Silicon Labs has been expanding its footprint in India since the last couple of years. They recently announced a new (and a bigger) office for their India team. What’s driving this change in strategy? What are the plans for the future? Rahul Chopra, Editor, spoke to Matt Johnson, President and CEO, Silicon Labs and Manish Kothari, SVP and Head of India Center, to find out.
Q. How do you define your market? And how’s it been the last couple of years for you and your team?
A. Matt: We focus exclusively on the IoT wireless space, and it’s fascinating for us that this space is growing at a pace we have never seen before. Our market has the potential for growing to 50-60 billion units a year in the next decade, which is incredible. We have never seen anything like that in the semiconductor space. We are the largest company in the world that is dedicated to IoT wireless. We are making good progress. We have doubled the size of the company in the past two years, but we are even more excited about the future. We are in the middle of a really strong product cycle in an industry that is gaining momentum.
Q. How do you define Silicon Labs?
A. Matt: We provide all the requisite low-power wireless technologies for IoT and what they will become in the future. Our solutions comprise a wireless SoC, which includes all the requisite components that someone would need, including computing, security, and all the peripherals. In some cases, ours is the only IC in the design because it is a complete system solution. We also provide the complete software support that goes with it, including all the tools for the developers, and all the services and support as well.
What makes us unique is that we can provide a complete solution through the module and certification for our customers. So, if a customer wants a lot of uniqueness, like hand-holding and high-touch, or a turnkey solution that just works with low or no touch, we can provide all of that.
Q. What is your vision for Silicon Labs?
A. Matt: Our position and momentum is to become what Intel and Qualcomm were for their respective spaces, and we truly have that opportunity. Over a year ago, we divested everything unrelated to our IoT focus, because we saw our market taking off for the next decade and beyond. We wanted to ensure we did not miss the opportunity to be two or three times larger than any other competitor in the space.
Q. Is Wi-Sun a good bet for smart city applications? What about cellular or other wireless options?
A. Matt: It is a tough space for customers to navigate. Cellular is a good option for some classes of applications, but it is also expensive and power-hungry. There is also LoRaWAN as an option. The challenge with LoRaWAN is that it is a closed standard, with licensing fees for users. This limits the scalability of LoRaWAN and is part of the reason I said no to this space for a long time as there was nothing open.
So, there is a big gap out there for electrical distribution, metering, etc kind of applications, where you may need many nodes which can operate in a mesh network or framework and work through each other and have a super-long battery life, sometimes up to 10 years. That implies years of operating openly, with industry-leading security. That is a unique combination of features which were not supported by any device, till now.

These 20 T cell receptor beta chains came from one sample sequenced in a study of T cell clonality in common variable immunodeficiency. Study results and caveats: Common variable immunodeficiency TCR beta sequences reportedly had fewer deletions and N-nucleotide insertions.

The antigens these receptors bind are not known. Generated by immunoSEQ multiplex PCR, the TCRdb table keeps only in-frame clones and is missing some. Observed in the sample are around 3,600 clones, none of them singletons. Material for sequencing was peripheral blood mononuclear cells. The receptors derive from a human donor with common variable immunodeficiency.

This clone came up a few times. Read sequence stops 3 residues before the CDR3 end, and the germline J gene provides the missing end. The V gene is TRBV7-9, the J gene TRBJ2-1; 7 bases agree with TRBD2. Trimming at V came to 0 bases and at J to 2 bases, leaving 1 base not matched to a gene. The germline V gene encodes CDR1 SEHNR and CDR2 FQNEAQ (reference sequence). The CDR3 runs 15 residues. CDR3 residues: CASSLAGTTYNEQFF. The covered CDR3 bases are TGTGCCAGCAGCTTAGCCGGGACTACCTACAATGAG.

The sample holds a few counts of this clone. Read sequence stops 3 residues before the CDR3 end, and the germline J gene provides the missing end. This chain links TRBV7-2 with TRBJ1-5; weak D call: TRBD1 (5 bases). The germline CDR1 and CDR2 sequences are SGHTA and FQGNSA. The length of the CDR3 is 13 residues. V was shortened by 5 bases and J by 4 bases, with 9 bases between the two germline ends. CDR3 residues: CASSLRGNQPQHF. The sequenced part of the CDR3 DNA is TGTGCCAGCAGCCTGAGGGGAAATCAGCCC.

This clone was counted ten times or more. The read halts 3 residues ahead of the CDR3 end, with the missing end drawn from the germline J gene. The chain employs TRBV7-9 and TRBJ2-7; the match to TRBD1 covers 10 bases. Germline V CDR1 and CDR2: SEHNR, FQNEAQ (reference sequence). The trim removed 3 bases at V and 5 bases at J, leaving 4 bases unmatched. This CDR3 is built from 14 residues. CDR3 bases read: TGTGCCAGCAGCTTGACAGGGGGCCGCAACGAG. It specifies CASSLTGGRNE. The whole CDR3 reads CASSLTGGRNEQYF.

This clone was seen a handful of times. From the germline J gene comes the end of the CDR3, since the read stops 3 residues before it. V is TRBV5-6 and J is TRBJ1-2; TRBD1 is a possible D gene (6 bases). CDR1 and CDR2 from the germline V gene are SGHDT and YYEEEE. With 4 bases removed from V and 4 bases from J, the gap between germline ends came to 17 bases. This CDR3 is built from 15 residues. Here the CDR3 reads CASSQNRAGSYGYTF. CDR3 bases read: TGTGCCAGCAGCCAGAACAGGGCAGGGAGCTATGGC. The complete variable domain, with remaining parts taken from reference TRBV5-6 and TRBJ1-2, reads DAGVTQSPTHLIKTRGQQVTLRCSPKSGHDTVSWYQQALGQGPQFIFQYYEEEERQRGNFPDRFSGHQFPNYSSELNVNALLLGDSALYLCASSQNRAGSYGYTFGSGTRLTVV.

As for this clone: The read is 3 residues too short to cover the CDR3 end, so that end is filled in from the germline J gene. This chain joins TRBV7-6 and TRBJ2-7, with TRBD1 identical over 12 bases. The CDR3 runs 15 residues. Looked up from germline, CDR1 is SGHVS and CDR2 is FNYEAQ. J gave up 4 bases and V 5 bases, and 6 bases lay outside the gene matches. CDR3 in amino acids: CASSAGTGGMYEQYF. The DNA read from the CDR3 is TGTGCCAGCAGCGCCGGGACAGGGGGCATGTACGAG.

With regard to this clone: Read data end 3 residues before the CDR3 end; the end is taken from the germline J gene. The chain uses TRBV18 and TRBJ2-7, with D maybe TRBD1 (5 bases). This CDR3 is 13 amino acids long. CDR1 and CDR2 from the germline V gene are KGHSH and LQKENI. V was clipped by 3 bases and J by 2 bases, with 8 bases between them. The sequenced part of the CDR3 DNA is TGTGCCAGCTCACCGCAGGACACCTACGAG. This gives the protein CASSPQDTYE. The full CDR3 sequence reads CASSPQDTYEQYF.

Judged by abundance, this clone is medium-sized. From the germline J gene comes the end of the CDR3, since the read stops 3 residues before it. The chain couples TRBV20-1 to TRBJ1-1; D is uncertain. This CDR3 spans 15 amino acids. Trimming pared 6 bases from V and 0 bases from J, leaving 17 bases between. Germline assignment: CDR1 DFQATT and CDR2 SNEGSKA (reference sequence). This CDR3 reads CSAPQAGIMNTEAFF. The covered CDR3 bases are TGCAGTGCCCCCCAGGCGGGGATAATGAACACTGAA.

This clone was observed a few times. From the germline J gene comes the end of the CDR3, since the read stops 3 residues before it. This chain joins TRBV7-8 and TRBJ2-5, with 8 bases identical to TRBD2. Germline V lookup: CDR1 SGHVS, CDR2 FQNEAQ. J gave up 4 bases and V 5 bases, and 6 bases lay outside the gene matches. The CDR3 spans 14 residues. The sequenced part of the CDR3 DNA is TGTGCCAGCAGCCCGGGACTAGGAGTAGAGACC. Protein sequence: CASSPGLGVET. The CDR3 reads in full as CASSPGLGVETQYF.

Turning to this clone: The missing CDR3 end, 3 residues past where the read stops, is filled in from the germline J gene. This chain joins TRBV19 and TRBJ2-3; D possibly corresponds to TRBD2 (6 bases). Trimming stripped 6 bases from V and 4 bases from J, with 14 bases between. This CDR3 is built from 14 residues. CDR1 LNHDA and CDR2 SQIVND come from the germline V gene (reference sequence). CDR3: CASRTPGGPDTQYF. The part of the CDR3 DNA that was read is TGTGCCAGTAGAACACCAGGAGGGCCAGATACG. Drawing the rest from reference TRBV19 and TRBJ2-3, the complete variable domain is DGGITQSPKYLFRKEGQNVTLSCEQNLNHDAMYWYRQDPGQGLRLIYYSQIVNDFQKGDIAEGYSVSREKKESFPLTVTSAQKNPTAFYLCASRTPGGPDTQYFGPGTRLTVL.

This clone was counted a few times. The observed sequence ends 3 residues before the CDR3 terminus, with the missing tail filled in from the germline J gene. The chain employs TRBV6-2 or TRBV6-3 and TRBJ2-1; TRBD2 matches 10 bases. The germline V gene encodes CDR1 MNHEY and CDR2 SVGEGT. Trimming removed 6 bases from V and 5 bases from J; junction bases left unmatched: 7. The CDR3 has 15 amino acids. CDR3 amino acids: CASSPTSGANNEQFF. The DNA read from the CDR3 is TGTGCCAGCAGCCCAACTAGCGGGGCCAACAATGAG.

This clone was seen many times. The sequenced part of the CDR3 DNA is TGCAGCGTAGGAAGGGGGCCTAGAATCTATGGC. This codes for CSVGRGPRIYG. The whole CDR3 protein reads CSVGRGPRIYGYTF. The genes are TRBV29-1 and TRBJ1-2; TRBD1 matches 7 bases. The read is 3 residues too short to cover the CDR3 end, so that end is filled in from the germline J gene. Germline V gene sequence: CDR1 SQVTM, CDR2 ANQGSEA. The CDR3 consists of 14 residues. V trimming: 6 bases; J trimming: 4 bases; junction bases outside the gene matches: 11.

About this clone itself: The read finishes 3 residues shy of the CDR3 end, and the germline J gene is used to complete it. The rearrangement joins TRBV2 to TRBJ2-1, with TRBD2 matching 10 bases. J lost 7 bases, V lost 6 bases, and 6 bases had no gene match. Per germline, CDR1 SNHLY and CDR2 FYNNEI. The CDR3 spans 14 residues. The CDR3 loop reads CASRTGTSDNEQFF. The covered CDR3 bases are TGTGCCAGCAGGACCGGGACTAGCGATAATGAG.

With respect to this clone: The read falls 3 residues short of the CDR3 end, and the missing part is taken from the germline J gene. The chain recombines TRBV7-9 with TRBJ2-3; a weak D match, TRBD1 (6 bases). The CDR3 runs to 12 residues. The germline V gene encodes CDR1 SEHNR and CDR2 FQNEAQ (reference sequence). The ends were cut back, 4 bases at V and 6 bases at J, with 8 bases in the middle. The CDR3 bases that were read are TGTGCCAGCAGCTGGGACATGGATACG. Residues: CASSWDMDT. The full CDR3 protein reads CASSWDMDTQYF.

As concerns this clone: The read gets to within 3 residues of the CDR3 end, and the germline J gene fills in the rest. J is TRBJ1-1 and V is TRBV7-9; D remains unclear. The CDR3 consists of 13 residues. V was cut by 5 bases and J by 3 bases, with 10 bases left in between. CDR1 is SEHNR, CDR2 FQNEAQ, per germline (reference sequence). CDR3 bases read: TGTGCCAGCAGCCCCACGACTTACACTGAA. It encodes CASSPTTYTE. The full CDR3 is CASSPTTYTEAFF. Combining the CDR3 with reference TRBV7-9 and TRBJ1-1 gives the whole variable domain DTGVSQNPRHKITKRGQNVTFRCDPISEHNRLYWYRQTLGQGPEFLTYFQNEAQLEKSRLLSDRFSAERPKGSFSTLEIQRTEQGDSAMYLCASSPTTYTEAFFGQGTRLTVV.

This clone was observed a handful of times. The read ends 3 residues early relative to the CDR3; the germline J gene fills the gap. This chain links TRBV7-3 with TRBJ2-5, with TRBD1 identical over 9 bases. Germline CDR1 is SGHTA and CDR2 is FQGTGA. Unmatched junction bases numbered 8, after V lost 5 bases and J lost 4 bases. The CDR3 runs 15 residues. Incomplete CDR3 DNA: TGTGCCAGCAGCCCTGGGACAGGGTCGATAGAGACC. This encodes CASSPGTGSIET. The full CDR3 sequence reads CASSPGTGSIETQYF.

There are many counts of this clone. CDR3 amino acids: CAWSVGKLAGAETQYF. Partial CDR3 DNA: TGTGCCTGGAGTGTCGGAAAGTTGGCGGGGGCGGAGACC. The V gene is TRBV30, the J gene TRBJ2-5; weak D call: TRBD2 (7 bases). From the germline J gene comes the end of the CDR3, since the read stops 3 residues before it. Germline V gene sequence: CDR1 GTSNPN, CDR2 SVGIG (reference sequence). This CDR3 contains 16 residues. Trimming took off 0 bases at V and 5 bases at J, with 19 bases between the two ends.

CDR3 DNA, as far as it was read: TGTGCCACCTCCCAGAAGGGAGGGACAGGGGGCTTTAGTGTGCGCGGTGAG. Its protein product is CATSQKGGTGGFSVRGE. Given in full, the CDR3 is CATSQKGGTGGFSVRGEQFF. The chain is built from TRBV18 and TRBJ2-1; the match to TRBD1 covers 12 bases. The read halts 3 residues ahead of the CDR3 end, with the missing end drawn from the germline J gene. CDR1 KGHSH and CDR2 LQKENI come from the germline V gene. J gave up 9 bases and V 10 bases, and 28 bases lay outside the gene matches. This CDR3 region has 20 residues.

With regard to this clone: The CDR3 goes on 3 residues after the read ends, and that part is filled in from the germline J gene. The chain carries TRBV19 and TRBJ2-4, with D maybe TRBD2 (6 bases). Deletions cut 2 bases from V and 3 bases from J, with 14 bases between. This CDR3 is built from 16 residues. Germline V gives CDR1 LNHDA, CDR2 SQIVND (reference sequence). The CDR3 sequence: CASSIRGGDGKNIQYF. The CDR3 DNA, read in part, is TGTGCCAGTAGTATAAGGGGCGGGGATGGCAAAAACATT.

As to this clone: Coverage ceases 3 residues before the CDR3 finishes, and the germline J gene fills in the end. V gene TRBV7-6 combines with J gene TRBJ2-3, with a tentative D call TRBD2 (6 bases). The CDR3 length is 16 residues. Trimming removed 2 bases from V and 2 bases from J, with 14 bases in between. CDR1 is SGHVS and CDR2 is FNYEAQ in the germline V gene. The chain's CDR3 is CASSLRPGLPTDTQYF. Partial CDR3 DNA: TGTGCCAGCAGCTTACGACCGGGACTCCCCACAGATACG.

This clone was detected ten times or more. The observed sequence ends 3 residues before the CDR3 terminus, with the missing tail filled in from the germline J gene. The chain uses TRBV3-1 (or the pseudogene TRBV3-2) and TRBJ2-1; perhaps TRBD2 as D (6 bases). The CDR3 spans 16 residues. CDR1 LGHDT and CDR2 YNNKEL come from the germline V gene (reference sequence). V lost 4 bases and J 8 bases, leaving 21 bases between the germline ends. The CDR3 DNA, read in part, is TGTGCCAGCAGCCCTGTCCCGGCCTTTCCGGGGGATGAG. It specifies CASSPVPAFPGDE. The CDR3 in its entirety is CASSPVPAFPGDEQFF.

At the risk of sounding biased, I believe we have cracked it. Our chipset, FG25, supports Wi-SUN and is currently being sampled in our Alpha program. We have more interested customers than we have slots in the program, and they are waiting for their turn to move into it. This shows the demand for, and interest, in this space. The Wi-SUN momentum over the last two or three years has accelerated and not slowed down at all. So, when you step back and say, well, what happened? Why isn’t 5G moving faster? I think it will, as we said, but this type of solution hits a sweet spot in the market where major growth is occurring. There was nothing that truly served this and hit all those checkboxes, but this one does.
Q. How do you see the evolution of 5G? Is that a potential threat or do you consider it an enabler?
A. Matt: We consider it an enabler and an important component of IoT. To understand it, let us pick smartphones or the handset space, which were born and rely on cellular, but they also support multiple other wireless technologies, such as Wi-Fi, Bluetooth, and others. The IoT will be no different. We’re capable of doing and providing a solution that can support wireless, up to three kilometers, and can operate on a watch battery or coin cell battery for 10 years. Some of these applications need hundreds of thousands of end nodes. Cellular battery life is measured in days or maybe weeks, and we are talking about a battery that could run for about a year.
There is a whole set of devices that sit on the true edge that would never be possible without this type of cost and power battery life that we can bring. Cellular can connect a lot of little devices to a longer-range network. It’s a very symbiotic relationship and has moved a lot slower in 5G and IoT than people thought or expected. Low-power wireless technologies, such as Thread, ZigBee, Z-Wave, Wi-Fi, and Bluetooth, have just exploded in the IoT space, but we have been able to double our size over the last couple of years because our adoption strategy was strong. I do expect 5G to play a bigger role over time, but it won’t be a majority role for sure. It would be very complimentary.